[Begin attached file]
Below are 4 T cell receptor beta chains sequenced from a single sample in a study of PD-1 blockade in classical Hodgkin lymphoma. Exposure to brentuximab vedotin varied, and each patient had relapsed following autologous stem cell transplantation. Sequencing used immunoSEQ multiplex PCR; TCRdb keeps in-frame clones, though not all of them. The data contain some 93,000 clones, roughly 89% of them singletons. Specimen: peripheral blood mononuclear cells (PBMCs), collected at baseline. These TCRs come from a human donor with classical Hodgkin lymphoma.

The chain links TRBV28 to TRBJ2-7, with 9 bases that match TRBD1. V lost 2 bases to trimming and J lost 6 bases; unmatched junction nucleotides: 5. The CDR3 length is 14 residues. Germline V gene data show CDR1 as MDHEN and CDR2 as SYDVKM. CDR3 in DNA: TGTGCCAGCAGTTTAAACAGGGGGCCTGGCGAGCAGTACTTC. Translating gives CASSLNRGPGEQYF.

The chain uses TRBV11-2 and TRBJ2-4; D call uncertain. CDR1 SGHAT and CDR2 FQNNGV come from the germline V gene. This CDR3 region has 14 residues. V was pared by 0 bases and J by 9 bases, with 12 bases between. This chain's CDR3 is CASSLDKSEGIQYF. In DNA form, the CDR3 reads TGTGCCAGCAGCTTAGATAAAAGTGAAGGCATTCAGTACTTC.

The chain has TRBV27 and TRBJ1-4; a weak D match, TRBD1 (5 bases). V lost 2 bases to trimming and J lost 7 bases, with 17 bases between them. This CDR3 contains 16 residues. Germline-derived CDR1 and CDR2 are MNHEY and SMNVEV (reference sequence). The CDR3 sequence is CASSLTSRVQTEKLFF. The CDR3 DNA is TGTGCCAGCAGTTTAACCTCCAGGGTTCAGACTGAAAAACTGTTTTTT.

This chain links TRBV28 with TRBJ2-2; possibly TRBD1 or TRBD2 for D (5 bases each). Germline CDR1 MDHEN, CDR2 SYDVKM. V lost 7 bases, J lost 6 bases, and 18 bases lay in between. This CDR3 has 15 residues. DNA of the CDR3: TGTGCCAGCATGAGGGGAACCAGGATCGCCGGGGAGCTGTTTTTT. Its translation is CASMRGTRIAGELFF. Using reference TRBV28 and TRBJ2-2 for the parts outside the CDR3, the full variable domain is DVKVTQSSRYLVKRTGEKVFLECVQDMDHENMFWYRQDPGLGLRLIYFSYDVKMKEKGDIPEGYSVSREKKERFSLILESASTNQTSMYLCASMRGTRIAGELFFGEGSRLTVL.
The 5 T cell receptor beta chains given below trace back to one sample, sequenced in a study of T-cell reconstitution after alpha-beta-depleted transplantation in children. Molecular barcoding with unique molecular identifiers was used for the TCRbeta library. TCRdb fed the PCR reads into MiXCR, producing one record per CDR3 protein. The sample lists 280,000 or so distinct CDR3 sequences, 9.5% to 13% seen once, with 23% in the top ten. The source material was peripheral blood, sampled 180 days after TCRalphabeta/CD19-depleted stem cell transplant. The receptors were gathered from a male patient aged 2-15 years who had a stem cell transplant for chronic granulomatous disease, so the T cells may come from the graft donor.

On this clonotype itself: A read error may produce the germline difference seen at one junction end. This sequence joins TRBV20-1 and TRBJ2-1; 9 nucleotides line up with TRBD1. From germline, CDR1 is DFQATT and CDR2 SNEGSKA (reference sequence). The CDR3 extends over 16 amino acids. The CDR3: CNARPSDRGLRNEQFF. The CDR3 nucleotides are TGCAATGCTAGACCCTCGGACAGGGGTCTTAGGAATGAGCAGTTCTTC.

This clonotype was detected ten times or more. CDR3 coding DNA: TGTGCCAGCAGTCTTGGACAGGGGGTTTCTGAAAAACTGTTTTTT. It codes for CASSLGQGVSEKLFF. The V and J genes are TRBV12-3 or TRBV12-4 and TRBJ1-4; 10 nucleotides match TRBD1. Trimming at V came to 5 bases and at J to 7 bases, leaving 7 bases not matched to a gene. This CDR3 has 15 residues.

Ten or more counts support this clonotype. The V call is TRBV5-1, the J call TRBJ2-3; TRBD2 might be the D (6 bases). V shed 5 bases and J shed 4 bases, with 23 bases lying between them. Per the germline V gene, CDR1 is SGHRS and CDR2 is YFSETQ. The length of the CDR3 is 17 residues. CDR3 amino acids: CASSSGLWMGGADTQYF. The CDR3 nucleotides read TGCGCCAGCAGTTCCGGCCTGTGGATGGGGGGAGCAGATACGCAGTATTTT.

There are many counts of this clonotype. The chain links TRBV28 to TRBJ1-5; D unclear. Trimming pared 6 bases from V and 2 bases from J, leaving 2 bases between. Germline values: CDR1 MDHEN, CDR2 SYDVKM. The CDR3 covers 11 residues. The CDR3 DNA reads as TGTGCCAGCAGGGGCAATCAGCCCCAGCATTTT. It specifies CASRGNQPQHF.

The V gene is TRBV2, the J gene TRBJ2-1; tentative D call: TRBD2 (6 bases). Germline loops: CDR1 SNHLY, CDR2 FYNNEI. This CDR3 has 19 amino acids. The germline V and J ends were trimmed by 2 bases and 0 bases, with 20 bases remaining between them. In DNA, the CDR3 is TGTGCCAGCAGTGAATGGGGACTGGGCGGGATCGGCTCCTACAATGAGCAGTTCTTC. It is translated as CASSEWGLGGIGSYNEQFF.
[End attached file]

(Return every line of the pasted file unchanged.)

Below are 4 T cell receptor beta chains sequenced from a single sample in a study of PD-1 blockade in classical Hodgkin lymphoma. Exposure to brentuximab vedotin varied, and each patient had relapsed following autologous stem cell transplantation. Sequencing used immunoSEQ multiplex PCR; TCRdb keeps in-frame clones, though not all of them. The data contain some 93,000 clones, roughly 89% of them singletons. Specimen: peripheral blood mononuclear cells (PBMCs), collected at baseline. These TCRs come from a human donor with classical Hodgkin lymphoma.

The chain links TRBV28 to TRBJ2-7, with 9 bases that match TRBD1. V lost 2 bases to trimming and J lost 6 bases; unmatched junction nucleotides: 5. The CDR3 length is 14 residues. Germline V gene data show CDR1 as MDHEN and CDR2 as SYDVKM. CDR3 in DNA: TGTGCCAGCAGTTTAAACAGGGGGCCTGGCGAGCAGTACTTC. Translating gives CASSLNRGPGEQYF.

The chain uses TRBV11-2 and TRBJ2-4; D call uncertain. CDR1 SGHAT and CDR2 FQNNGV come from the germline V gene. This CDR3 region has 14 residues. V was pared by 0 bases and J by 9 bases, with 12 bases between. This chain's CDR3 is CASSLDKSEGIQYF. In DNA form, the CDR3 reads TGTGCCAGCAGCTTAGATAAAAGTGAAGGCATTCAGTACTTC.

The chain has TRBV27 and TRBJ1-4; a weak D match, TRBD1 (5 bases). V lost 2 bases to trimming and J lost 7 bases, with 17 bases between them. This CDR3 contains 16 residues. Germline-derived CDR1 and CDR2 are MNHEY and SMNVEV (reference sequence). The CDR3 sequence is CASSLTSRVQTEKLFF. The CDR3 DNA is TGTGCCAGCAGTTTAACCTCCAGGGTTCAGACTGAAAAACTGTTTTTT.

This chain links TRBV28 with TRBJ2-2; possibly TRBD1 or TRBD2 for D (5 bases each). Germline CDR1 MDHEN, CDR2 SYDVKM. V lost 7 bases, J lost 6 bases, and 18 bases lay in between. This CDR3 has 15 residues. DNA of the CDR3: TGTGCCAGCATGAGGGGAACCAGGATCGCCGGGGAGCTGTTTTTT. Its translation is CASMRGTRIAGELFF. Using reference TRBV28 and TRBJ2-2 for the parts outside the CDR3, the full variable domain is DVKVTQSSRYLVKRTGEKVFLECVQDMDHENMFWYRQDPGLGLRLIYFSYDVKMKEKGDIPEGYSVSREKKERFSLILESASTNQTSMYLCASMRGTRIAGELFFGEGSRLTVL.
The 5 T cell receptor beta chains given below trace back to one sample, sequenced in a study of T-cell reconstitution after alpha-beta-depleted transplantation in children. Molecular barcoding with unique molecular identifiers was used for the TCRbeta library. TCRdb fed the PCR reads into MiXCR, producing one record per CDR3 protein. The sample lists 280,000 or so distinct CDR3 sequences, 9.5% to 13% seen once, with 23% in the top ten. The source material was peripheral blood, sampled 180 days after TCRalphabeta/CD19-depleted stem cell transplant. The receptors were gathered from a male patient aged 2-15 years who had a stem cell transplant for chronic granulomatous disease, so the T cells may come from the graft donor.

On this clonotype itself: A read error may produce the germline difference seen at one junction end. This sequence joins TRBV20-1 and TRBJ2-1; 9 nucleotides line up with TRBD1. From germline, CDR1 is DFQATT and CDR2 SNEGSKA (reference sequence). The CDR3 extends over 16 amino acids. The CDR3: CNARPSDRGLRNEQFF. The CDR3 nucleotides are TGCAATGCTAGACCCTCGGACAGGGGTCTTAGGAATGAGCAGTTCTTC.

This clonotype was detected ten times or more. CDR3 coding DNA: TGTGCCAGCAGTCTTGGACAGGGGGTTTCTGAAAAACTGTTTTTT. It codes for CASSLGQGVSEKLFF. The V and J genes are TRBV12-3 or TRBV12-4 and TRBJ1-4; 10 nucleotides match TRBD1. Trimming at V came to 5 bases and at J to 7 bases, leaving 7 bases not matched to a gene. This CDR3 has 15 residues.

Ten or more counts support this clonotype. The V call is TRBV5-1, the J call TRBJ2-3; TRBD2 might be the D (6 bases). V shed 5 bases and J shed 4 bases, with 23 bases lying between them. Per the germline V gene, CDR1 is SGHRS and CDR2 is YFSETQ. The length of the CDR3 is 17 residues. CDR3 amino acids: CASSSGLWMGGADTQYF. The CDR3 nucleotides read TGCGCCAGCAGTTCCGGCCTGTGGATGGGGGGAGCAGATACGCAGTATTTT.

There are many counts of this clonotype. The chain links TRBV28 to TRBJ1-5; D unclear. Trimming pared 6 bases from V and 2 bases from J, leaving 2 bases between. Germline values: CDR1 MDHEN, CDR2 SYDVKM. The CDR3 covers 11 residues. The CDR3 DNA reads as TGTGCCAGCAGGGGCAATCAGCCCCAGCATTTT. It specifies CASRGNQPQHF.

The V gene is TRBV2, the J gene TRBJ2-1; tentative D call: TRBD2 (6 bases). Germline loops: CDR1 SNHLY, CDR2 FYNNEI. This CDR3 has 19 amino acids. The germline V and J ends were trimmed by 2 bases and 0 bases, with 20 bases remaining between them. In DNA, the CDR3 is TGTGCCAGCAGTGAATGGGGACTGGGCGGGATCGGCTCCTACAATGAGCAGTTCTTC. It is translated as CASSEWGLGGIGSYNEQFF.